I am recently studying file system in linux. I learned that when we call fopen(), the library call will call malloc() to allocate space for the FILE structure, and inside this FILE structure there will be a buffer for I/0. But later on I found that the write system call actually writes the data to the kernel buffer, So what's the difference between these two buffers?
You have to understand two things:
fwrite() is a standard library's routine operating on
FILE structure, but
write() is a system call. I bet
write() internally. Nothing keeps
fwrite() from providing user space IO-buffering until it is ready to pass your data on to the
write() syscall in it's turn goes straight to the kernel and says: "Hey kernel, I've got this user space buffer here. Will you write this one to the storage for me?". And here it's up to the kernel what to do next: it will either go directly to storage to write the data, or, most likely, copy the data to kernel buffer, until it decides it's time to modify storage data.
Turning back to your question. Any kind of buffering is done to accumulate data in order to postpone turning to more expensive operations: standard library may consider invoking syscall on every
len-byte expensive, kernel considers going to hard disk on every syscall expensive and so on.
You might want to read this to see how far buffering goes https://fgiesen.wordpress.com/2015/10/25/reading-and-writing-are-less-symmetric-than-you-probably-think/
FILE structure holds the meta data about the opened file (mode, stream position, etc). It is part of the C Standard I/O interface.
The buffer allocated as part of
FILE takes only a limited amount of data (e.g. when the stream is buffered). It is deallocated upon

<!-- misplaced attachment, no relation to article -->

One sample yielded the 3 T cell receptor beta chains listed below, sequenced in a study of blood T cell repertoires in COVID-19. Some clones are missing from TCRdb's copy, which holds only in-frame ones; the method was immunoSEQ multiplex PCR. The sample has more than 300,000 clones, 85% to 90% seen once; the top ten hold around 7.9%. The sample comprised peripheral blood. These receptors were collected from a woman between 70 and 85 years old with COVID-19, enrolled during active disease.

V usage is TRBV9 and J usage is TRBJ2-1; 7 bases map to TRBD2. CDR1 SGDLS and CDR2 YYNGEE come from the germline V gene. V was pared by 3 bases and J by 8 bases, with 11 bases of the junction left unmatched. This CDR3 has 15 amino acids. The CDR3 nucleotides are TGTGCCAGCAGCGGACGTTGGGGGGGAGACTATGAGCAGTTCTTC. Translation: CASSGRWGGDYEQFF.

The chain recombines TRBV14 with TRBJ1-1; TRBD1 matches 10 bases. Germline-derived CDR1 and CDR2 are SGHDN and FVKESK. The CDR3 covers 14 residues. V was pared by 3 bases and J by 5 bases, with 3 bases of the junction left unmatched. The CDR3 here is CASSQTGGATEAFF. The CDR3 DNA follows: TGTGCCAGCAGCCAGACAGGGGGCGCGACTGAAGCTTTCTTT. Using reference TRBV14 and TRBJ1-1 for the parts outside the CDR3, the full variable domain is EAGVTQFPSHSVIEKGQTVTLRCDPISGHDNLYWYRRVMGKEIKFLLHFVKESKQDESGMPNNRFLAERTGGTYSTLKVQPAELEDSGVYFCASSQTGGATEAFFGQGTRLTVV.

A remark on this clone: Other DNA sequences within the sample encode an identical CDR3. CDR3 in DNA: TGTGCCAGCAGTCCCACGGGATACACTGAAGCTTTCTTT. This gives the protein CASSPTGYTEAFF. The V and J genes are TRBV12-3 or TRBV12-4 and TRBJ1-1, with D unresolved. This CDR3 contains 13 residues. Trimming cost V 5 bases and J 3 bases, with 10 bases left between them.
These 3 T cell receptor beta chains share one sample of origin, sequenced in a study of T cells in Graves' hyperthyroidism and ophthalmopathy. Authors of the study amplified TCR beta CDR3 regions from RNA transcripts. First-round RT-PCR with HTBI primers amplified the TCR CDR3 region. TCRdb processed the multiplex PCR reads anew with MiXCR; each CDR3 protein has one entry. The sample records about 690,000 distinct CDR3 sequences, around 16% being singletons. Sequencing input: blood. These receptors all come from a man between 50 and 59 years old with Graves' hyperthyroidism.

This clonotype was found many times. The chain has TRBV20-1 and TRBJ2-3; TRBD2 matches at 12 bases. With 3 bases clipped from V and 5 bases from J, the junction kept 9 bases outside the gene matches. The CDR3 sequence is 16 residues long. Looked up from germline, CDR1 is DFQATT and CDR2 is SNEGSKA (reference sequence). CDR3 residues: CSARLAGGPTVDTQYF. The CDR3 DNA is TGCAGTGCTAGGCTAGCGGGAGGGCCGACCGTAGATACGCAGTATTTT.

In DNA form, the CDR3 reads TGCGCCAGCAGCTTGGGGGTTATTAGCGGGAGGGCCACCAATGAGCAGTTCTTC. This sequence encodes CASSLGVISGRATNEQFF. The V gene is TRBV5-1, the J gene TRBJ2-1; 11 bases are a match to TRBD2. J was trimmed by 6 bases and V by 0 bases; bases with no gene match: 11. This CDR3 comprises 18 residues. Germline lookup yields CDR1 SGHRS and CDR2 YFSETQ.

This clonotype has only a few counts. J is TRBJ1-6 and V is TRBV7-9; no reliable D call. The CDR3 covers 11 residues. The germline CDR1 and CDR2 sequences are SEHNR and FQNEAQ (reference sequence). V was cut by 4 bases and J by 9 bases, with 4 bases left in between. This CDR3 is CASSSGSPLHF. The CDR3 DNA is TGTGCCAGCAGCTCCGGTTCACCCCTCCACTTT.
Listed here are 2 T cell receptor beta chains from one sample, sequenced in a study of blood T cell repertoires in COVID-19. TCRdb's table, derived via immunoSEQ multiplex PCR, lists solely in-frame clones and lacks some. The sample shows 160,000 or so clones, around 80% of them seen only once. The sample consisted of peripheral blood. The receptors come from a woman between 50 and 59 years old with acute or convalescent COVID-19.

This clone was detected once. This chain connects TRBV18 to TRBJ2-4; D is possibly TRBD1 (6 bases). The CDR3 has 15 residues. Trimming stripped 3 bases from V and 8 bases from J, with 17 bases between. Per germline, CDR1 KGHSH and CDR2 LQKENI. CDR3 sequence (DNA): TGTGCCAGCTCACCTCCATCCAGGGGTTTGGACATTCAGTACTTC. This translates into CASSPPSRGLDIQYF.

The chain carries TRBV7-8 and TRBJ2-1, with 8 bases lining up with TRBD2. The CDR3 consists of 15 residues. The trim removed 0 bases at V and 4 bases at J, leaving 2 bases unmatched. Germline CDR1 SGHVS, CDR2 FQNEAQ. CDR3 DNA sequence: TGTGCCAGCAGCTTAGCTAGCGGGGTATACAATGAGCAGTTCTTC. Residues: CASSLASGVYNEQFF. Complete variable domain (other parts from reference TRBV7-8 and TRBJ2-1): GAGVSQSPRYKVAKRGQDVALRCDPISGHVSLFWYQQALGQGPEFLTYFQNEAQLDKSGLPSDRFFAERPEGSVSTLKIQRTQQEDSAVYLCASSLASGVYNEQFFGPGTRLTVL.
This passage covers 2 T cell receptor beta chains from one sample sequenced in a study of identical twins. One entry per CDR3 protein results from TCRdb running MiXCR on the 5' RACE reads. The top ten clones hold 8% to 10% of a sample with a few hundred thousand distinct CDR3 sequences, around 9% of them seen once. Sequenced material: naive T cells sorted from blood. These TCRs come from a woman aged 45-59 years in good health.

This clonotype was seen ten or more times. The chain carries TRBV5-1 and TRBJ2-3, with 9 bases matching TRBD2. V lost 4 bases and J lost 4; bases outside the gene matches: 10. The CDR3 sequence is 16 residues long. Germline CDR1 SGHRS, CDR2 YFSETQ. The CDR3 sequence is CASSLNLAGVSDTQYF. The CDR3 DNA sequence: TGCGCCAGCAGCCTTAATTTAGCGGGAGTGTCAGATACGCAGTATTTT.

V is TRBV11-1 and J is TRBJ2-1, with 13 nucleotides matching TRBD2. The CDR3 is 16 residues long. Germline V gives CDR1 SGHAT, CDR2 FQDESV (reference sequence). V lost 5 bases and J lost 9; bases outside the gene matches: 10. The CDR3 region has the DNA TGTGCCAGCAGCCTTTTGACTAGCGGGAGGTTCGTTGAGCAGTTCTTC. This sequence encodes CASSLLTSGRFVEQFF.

fclose(). You may even provide your own user space stdio buffer with
The kernel buffer receives the file contents written by
write(), whenever the stream is flushed or the associated file descriptor is closed.
There is a very big difference between the two buffers, one is
kernel buffer and the other is the
user buffer. So, what basically happens when you do a I/O is that the buffer from the user space is copied into a buffer in the kernel space. The function
copy_from_user() does this task.
Now the question which arises is why do we need two buffers, when the kernel has access into the user space? The reason is that the kernel does not want to read the user buffer directly because both the kernel and the user space has different address spaces and so a valid address in user space might not be a valid address in kernel.
In kernel if a non-valid address is accessed then the system will panic immediately, so the function
copy_from_user does the task of mapping the user space address and the kernel space address and checks if the address is accessible or not. If not then it simply returns
EFAULT (bad address).